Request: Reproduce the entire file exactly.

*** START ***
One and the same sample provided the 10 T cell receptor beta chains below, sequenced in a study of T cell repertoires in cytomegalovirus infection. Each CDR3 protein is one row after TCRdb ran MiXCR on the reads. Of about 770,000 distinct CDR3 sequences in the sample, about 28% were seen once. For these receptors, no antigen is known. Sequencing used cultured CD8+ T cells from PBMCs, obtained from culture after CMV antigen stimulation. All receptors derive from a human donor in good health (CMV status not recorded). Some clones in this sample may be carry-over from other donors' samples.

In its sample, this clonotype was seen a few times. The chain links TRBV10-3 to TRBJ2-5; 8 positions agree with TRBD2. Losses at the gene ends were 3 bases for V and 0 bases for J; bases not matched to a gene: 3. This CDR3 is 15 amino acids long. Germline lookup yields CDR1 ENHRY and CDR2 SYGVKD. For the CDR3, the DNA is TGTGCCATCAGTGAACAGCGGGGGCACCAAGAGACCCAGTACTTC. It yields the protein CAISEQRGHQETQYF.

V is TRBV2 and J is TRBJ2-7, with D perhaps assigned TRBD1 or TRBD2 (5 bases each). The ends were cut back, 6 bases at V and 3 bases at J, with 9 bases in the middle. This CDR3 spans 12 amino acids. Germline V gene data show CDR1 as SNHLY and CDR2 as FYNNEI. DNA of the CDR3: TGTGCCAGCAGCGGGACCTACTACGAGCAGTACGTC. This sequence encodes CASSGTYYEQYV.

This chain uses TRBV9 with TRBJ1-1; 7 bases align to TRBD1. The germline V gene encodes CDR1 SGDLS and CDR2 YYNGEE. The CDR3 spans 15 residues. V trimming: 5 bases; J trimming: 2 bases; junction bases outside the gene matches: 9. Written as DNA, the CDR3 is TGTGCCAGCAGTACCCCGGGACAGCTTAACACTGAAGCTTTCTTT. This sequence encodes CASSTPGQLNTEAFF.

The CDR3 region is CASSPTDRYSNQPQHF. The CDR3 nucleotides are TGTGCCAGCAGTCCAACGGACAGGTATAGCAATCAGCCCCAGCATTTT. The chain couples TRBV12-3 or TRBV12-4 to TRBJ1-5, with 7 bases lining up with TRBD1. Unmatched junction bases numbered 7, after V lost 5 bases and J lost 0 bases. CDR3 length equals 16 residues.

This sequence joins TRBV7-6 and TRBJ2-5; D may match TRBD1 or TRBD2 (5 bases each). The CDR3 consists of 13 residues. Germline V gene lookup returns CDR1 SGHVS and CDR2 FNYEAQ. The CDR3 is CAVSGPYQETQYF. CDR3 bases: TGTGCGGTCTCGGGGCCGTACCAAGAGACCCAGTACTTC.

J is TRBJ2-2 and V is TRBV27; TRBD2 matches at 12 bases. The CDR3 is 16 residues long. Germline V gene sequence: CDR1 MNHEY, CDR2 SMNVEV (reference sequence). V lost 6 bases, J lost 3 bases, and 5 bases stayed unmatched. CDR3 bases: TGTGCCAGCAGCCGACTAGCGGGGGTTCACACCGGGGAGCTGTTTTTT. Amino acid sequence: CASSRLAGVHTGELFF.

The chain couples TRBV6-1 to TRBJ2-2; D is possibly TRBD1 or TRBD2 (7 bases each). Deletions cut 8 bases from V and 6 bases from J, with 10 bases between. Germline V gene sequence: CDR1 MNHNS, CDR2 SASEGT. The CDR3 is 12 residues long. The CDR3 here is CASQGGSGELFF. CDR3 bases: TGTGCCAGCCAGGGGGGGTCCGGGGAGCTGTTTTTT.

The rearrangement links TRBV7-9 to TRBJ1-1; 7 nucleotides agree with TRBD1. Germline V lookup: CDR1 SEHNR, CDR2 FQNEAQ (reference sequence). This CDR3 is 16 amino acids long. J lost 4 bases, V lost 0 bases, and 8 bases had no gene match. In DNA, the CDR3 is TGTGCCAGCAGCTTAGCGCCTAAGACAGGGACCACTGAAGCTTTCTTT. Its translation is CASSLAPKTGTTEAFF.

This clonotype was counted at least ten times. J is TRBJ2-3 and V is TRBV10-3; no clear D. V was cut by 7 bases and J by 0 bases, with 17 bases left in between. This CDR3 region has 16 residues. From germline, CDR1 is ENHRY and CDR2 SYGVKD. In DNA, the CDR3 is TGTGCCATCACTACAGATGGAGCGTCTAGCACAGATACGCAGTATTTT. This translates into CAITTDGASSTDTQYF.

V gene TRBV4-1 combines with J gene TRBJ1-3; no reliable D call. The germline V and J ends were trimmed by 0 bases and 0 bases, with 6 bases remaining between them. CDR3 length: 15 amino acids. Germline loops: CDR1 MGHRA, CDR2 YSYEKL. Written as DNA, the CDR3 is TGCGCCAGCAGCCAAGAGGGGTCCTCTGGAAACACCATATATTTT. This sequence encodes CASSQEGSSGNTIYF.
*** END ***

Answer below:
One and the same sample provided the 10 T cell receptor beta chains below, sequenced in a study of T cell repertoires in cytomegalovirus infection. Each CDR3 protein is one row after TCRdb ran MiXCR on the reads. Of about 770,000 distinct CDR3 sequences in the sample, about 28% were seen once. For these receptors, no antigen is known. Sequencing used cultured CD8+ T cells from PBMCs, obtained from culture after CMV antigen stimulation. All receptors derive from a human donor in good health (CMV status not recorded). Some clones in this sample may be carry-over from other donors' samples.

In its sample, this clonotype was seen a few times. The chain links TRBV10-3 to TRBJ2-5; 8 positions agree with TRBD2. Losses at the gene ends were 3 bases for V and 0 bases for J; bases not matched to a gene: 3. This CDR3 is 15 amino acids long. Germline lookup yields CDR1 ENHRY and CDR2 SYGVKD. For the CDR3, the DNA is TGTGCCATCAGTGAACAGCGGGGGCACCAAGAGACCCAGTACTTC. It yields the protein CAISEQRGHQETQYF.

V is TRBV2 and J is TRBJ2-7, with D perhaps assigned TRBD1 or TRBD2 (5 bases each). The ends were cut back, 6 bases at V and 3 bases at J, with 9 bases in the middle. This CDR3 spans 12 amino acids. Germline V gene data show CDR1 as SNHLY and CDR2 as FYNNEI. DNA of the CDR3: TGTGCCAGCAGCGGGACCTACTACGAGCAGTACGTC. This sequence encodes CASSGTYYEQYV.

This chain uses TRBV9 with TRBJ1-1; 7 bases align to TRBD1. The germline V gene encodes CDR1 SGDLS and CDR2 YYNGEE. The CDR3 spans 15 residues. V trimming: 5 bases; J trimming: 2 bases; junction bases outside the gene matches: 9. Written as DNA, the CDR3 is TGTGCCAGCAGTACCCCGGGACAGCTTAACACTGAAGCTTTCTTT. This sequence encodes CASSTPGQLNTEAFF.

The CDR3 region is CASSPTDRYSNQPQHF. The CDR3 nucleotides are TGTGCCAGCAGTCCAACGGACAGGTATAGCAATCAGCCCCAGCATTTT. The chain couples TRBV12-3 or TRBV12-4 to TRBJ1-5, with 7 bases lining up with TRBD1. Unmatched junction bases numbered 7, after V lost 5 bases and J lost 0 bases. CDR3 length equals 16 residues.

This sequence joins TRBV7-6 and TRBJ2-5; D may match TRBD1 or TRBD2 (5 bases each). The CDR3 consists of 13 residues. Germline V gene lookup returns CDR1 SGHVS and CDR2 FNYEAQ. The CDR3 is CAVSGPYQETQYF. CDR3 bases: TGTGCGGTCTCGGGGCCGTACCAAGAGACCCAGTACTTC.

J is TRBJ2-2 and V is TRBV27; TRBD2 matches at 12 bases. The CDR3 is 16 residues long. Germline V gene sequence: CDR1 MNHEY, CDR2 SMNVEV (reference sequence). V lost 6 bases, J lost 3 bases, and 5 bases stayed unmatched. CDR3 bases: TGTGCCAGCAGCCGACTAGCGGGGGTTCACACCGGGGAGCTGTTTTTT. Amino acid sequence: CASSRLAGVHTGELFF.

The chain couples TRBV6-1 to TRBJ2-2; D is possibly TRBD1 or TRBD2 (7 bases each). Deletions cut 8 bases from V and 6 bases from J, with 10 bases between. Germline V gene sequence: CDR1 MNHNS, CDR2 SASEGT. The CDR3 is 12 residues long. The CDR3 here is CASQGGSGELFF. CDR3 bases: TGTGCCAGCCAGGGGGGGTCCGGGGAGCTGTTTTTT.

The rearrangement links TRBV7-9 to TRBJ1-1; 7 nucleotides agree with TRBD1. Germline V lookup: CDR1 SEHNR, CDR2 FQNEAQ (reference sequence). This CDR3 is 16 amino acids long. J lost 4 bases, V lost 0 bases, and 8 bases had no gene match. In DNA, the CDR3 is TGTGCCAGCAGCTTAGCGCCTAAGACAGGGACCACTGAAGCTTTCTTT. Its translation is CASSLAPKTGTTEAFF.

This clonotype was counted at least ten times. J is TRBJ2-3 and V is TRBV10-3; no clear D. V was cut by 7 bases and J by 0 bases, with 17 bases left in between. This CDR3 region has 16 residues. From germline, CDR1 is ENHRY and CDR2 SYGVKD. In DNA, the CDR3 is TGTGCCATCACTACAGATGGAGCGTCTAGCACAGATACGCAGTATTTT. This translates into CAITTDGASSTDTQYF.

V gene TRBV4-1 combines with J gene TRBJ1-3; no reliable D call. The germline V and J ends were trimmed by 0 bases and 0 bases, with 6 bases remaining between them. CDR3 length: 15 amino acids. Germline loops: CDR1 MGHRA, CDR2 YSYEKL. Written as DNA, the CDR3 is TGCGCCAGCAGCCAAGAGGGGTCCTCTGGAAACACCATATATTTT. This sequence encodes CASSQEGSSGNTIYF.